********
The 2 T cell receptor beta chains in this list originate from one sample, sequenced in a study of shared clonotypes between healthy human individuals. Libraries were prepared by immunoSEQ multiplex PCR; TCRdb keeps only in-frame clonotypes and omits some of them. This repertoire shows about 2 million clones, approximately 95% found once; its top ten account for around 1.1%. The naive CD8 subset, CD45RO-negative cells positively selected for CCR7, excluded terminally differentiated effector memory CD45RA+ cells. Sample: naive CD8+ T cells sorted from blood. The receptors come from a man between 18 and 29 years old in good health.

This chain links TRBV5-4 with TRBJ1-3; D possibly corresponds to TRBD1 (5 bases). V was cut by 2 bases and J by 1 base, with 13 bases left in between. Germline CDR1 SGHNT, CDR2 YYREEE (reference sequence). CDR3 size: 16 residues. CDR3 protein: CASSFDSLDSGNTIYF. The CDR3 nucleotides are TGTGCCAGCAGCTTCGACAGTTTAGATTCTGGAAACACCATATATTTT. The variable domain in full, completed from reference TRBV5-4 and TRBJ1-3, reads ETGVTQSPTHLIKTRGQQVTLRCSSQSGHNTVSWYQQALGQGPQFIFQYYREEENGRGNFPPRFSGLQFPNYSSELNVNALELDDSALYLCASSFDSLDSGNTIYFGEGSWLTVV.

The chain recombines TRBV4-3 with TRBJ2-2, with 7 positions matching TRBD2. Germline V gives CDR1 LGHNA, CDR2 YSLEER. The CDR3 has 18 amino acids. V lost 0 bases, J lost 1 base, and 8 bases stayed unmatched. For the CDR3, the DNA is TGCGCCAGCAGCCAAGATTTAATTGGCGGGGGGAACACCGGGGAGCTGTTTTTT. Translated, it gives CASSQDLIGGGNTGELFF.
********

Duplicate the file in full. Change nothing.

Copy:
The 2 T cell receptor beta chains in this list originate from one sample, sequenced in a study of shared clonotypes between healthy human individuals. Libraries were prepared by immunoSEQ multiplex PCR; TCRdb keeps only in-frame clonotypes and omits some of them. This repertoire shows about 2 million clones, approximately 95% found once; its top ten account for around 1.1%. The naive CD8 subset, CD45RO-negative cells positively selected for CCR7, excluded terminally differentiated effector memory CD45RA+ cells. Sample: naive CD8+ T cells sorted from blood. The receptors come from a man between 18 and 29 years old in good health.

This chain links TRBV5-4 with TRBJ1-3; D possibly corresponds to TRBD1 (5 bases). V was cut by 2 bases and J by 1 base, with 13 bases left in between. Germline CDR1 SGHNT, CDR2 YYREEE (reference sequence). CDR3 size: 16 residues. CDR3 protein: CASSFDSLDSGNTIYF. The CDR3 nucleotides are TGTGCCAGCAGCTTCGACAGTTTAGATTCTGGAAACACCATATATTTT. The variable domain in full, completed from reference TRBV5-4 and TRBJ1-3, reads ETGVTQSPTHLIKTRGQQVTLRCSSQSGHNTVSWYQQALGQGPQFIFQYYREEENGRGNFPPRFSGLQFPNYSSELNVNALELDDSALYLCASSFDSLDSGNTIYFGEGSWLTVV.

The chain recombines TRBV4-3 with TRBJ2-2, with 7 positions matching TRBD2. Germline V gives CDR1 LGHNA, CDR2 YSLEER. The CDR3 has 18 amino acids. V lost 0 bases, J lost 1 base, and 8 bases stayed unmatched. For the CDR3, the DNA is TGCGCCAGCAGCCAAGATTTAATTGGCGGGGGGAACACCGGGGAGCTGTTTTTT. Translated, it gives CASSQDLIGGGNTGELFF.